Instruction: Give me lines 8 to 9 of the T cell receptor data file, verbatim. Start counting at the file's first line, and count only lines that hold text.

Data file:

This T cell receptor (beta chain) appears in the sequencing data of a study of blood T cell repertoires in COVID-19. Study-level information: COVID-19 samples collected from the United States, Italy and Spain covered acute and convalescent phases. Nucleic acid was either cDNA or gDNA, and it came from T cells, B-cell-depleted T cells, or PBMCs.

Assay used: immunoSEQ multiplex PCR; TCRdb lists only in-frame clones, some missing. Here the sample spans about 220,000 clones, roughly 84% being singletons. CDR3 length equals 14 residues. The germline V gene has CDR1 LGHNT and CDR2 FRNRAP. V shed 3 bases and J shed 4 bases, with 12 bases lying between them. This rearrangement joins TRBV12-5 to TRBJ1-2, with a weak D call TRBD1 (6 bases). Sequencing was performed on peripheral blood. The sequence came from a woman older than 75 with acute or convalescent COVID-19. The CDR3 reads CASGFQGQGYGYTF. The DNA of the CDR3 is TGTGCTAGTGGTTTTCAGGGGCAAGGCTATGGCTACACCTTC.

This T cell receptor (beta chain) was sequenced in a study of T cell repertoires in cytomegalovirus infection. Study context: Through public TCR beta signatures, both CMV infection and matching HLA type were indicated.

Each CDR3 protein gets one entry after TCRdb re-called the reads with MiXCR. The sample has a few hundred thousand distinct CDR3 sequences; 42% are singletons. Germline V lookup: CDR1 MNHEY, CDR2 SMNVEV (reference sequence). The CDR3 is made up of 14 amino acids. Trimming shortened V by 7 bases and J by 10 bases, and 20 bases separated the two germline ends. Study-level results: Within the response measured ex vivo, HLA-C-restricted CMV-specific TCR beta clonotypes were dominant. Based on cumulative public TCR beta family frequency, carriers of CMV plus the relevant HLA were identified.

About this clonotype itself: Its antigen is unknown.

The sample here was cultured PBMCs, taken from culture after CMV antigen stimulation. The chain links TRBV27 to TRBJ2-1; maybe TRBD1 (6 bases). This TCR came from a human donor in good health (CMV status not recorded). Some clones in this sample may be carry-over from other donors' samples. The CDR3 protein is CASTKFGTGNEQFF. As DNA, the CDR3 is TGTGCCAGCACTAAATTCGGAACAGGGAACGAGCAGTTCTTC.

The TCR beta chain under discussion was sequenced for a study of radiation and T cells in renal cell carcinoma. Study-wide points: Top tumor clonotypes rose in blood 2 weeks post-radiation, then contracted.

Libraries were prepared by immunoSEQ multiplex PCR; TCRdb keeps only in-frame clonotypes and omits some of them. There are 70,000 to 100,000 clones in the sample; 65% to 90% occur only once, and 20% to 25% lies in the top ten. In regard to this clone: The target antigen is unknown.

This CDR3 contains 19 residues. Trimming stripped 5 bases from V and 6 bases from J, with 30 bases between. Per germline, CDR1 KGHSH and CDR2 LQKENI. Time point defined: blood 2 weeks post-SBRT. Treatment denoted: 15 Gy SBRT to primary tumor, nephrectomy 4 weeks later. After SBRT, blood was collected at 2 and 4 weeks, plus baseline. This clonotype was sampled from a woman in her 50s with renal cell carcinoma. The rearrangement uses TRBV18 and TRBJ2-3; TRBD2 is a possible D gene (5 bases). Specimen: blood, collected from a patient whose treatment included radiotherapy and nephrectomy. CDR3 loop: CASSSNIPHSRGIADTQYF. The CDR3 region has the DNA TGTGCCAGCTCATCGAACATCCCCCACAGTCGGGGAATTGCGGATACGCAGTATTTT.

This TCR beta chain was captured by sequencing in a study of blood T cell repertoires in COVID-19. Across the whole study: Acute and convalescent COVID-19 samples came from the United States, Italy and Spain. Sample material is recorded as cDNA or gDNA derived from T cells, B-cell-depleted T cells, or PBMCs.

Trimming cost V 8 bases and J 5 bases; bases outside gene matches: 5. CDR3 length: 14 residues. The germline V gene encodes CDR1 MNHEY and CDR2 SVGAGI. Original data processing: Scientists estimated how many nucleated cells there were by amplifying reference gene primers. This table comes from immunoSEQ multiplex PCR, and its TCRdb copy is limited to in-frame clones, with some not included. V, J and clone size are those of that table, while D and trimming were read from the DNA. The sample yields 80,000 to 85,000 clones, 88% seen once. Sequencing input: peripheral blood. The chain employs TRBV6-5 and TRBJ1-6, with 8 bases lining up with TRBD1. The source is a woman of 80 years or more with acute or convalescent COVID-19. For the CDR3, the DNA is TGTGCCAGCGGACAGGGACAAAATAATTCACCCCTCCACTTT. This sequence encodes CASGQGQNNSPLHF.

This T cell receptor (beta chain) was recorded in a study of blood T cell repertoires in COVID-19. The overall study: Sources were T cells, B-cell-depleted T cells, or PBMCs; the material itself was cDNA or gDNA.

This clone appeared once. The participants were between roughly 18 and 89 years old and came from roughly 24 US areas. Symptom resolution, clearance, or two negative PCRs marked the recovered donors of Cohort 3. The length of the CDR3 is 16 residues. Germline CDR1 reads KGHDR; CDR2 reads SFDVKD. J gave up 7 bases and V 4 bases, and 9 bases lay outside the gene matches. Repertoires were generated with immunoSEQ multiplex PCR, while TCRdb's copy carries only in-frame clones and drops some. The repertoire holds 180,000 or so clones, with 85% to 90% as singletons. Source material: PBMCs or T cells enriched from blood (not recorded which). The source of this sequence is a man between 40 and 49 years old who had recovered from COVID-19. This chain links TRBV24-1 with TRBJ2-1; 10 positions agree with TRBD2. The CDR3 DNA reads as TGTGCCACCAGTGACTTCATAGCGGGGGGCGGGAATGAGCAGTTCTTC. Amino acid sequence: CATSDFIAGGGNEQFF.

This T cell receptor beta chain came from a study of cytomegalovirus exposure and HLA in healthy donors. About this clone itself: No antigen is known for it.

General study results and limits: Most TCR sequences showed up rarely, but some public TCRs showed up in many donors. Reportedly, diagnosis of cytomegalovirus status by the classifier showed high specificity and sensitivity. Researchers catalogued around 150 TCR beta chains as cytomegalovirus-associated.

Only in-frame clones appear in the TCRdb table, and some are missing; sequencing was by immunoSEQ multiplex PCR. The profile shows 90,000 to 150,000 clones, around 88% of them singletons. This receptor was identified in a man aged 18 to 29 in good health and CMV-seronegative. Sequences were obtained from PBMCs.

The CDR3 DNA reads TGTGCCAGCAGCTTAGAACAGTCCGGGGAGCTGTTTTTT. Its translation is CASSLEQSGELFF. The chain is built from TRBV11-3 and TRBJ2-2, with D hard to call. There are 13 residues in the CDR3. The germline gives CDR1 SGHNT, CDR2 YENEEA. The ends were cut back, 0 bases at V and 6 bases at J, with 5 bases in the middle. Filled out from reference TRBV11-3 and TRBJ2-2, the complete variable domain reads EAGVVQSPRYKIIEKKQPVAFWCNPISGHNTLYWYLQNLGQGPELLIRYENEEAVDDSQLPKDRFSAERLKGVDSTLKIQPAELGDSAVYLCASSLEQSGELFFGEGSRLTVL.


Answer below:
Libraries were prepared by immunoSEQ multiplex PCR; TCRdb keeps only in-frame clonotypes and omits some of them. There are 70,000 to 100,000 clones in the sample; 65% to 90% occur only once, and 20% to 25% lies in the top ten. In regard to this clone: The target antigen is unknown.

This CDR3 contains 19 residues. Trimming stripped 5 bases from V and 6 bases from J, with 30 bases between. Per germline, CDR1 KGHSH and CDR2 LQKENI. Time point defined: blood 2 weeks post-SBRT. Treatment denoted: 15 Gy SBRT to primary tumor, nephrectomy 4 weeks later. After SBRT, blood was collected at 2 and 4 weeks, plus baseline. This clonotype was sampled from a woman in her 50s with renal cell carcinoma. The rearrangement uses TRBV18 and TRBJ2-3; TRBD2 is a possible D gene (5 bases). Specimen: blood, collected from a patient whose treatment included radiotherapy and nephrectomy. CDR3 loop: CASSSNIPHSRGIADTQYF. The CDR3 region has the DNA TGTGCCAGCTCATCGAACATCCCCCACAGTCGGGGAATTGCGGATACGCAGTATTTT.